Effectiveness and safety of warfarin is associated with the time in therapeutic range (TTR) with an international normalised ratio (INR) of 2·0—3·0. In the Randomised Evaluation of Long-term Anticoagulation Therapy (RE-LY) trial, dabigatran versus warfarin reduced both stroke and haemorrhage. We aimed to investigate the primary and secondary outcomes of the RE-LY trial in relation to each centre's mean TTR (cTTR) in the warfarin population.
In the RE-LY trial, 18 113 patients at 951 sites were randomly assigned to 110 mg or 150 mg dabigatran twice daily versus warfarin dose adjusted to INR 2·0—3·0. Median follow-up was 2·0 years. For 18 024 patients at 906 sites, the cTTR was estimated by averaging TTR for individual warfarin-treated patients calculated by the Rosendaal method. We compared the outcomes of RE-LY across the three treatment groups within four groups defined by the quartiles of cTTR. RE-LY is registered with ClinicalTrials.gov, number NCT00262600.
The quartiles of cTTR for patients in the warfarin group were: less than 57·1%, 57·1—65·5%, 65·5—72·6%, and greater than 72·6%. There were no significant interactions between cTTR and prevention of stroke and systemic embolism with either 110 mg dabigatran (interaction p=0·89) or 150 mg dabigatran (interaction p=0·20) versus warfarin. Neither were any significant interactions recorded with cTTR with regards to intracranial bleeding with 110 mg dabigatran (interaction p=0·71) or 150 mg dabigatran (interaction p=0·89) versus warfarin. There was a significant interaction between cTTR and major bleeding when comparing 150 mg dabigatran with warfarin (interaction p=0·03), with less bleeding events at lower cTTR but similar events at higher cTTR, whereas rates of major bleeding were lower with 110 mg dabigatran than with warfarin irrespective of cTTR. There were significant interactions between cTTR and effects of both 110 mg and 150 mg dabigatran versus warfarin on the composite of all cardiovascular events (interaction p=0·036 and p=0·0006, respectively) and total mortality (interaction p=0·066 and p=0·052, respectively) with reduced event rates at low cTTR, and similar rates at high cTTR.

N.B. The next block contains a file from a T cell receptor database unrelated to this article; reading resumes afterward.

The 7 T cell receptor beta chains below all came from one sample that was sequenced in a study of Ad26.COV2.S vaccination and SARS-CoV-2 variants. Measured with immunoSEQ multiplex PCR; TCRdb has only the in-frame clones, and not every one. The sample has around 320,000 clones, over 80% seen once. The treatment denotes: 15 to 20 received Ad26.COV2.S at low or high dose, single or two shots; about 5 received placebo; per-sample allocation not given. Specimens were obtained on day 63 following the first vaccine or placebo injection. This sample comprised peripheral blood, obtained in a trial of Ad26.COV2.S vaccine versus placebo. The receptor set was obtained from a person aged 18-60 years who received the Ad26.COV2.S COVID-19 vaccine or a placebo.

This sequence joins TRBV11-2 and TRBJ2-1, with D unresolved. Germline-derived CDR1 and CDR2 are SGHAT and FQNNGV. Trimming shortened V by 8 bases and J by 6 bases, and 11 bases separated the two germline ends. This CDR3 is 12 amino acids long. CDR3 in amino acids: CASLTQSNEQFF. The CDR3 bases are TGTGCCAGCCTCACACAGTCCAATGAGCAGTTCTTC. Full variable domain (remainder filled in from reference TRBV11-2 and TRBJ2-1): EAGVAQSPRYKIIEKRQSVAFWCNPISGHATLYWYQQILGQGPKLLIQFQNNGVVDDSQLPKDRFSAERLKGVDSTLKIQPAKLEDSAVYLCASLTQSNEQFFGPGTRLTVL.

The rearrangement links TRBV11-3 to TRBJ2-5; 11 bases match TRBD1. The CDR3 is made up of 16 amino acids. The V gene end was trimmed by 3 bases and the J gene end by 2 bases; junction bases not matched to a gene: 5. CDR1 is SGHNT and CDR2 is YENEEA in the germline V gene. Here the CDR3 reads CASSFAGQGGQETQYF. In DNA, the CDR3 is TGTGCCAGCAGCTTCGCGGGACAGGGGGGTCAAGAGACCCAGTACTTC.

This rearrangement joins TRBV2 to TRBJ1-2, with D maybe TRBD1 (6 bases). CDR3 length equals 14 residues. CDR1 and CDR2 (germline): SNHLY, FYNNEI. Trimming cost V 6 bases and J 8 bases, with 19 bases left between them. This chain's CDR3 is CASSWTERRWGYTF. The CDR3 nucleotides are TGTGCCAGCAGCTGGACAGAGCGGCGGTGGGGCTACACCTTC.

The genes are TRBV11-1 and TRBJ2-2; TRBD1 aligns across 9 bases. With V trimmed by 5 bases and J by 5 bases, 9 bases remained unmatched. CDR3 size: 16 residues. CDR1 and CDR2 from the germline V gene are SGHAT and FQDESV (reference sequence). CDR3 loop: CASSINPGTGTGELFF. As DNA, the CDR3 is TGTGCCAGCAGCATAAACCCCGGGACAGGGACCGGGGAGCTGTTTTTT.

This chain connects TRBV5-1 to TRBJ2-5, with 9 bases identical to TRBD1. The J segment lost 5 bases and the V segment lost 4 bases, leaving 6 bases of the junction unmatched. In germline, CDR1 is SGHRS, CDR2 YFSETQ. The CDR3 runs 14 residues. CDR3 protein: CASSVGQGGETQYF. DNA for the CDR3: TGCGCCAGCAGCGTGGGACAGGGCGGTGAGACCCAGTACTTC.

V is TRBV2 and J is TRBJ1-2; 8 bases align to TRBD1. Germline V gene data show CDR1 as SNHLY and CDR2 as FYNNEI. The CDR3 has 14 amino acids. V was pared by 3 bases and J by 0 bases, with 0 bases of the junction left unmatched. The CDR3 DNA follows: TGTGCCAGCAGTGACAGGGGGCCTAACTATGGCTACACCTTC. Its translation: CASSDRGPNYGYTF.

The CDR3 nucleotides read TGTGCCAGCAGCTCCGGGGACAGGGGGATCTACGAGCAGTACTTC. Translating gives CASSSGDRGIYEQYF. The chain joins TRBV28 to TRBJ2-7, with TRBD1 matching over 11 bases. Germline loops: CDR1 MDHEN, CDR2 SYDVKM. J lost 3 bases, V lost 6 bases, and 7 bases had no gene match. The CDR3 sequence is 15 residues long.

The benefits of 150 mg dabigatran at reducing stroke, 110 mg dabigatran at reducing bleeding, and both doses at reducing intracranial bleeding versus warfarin were consistent irrespective of centres' quality of INR control. For all vascular events, non-haemorrhagic events, and mortality, advantages of dabigatran were greater at sites with poor INR control than at those with good INR control. Overall, these results show that local standards of care affect the benefits of use of new treatment alternatives.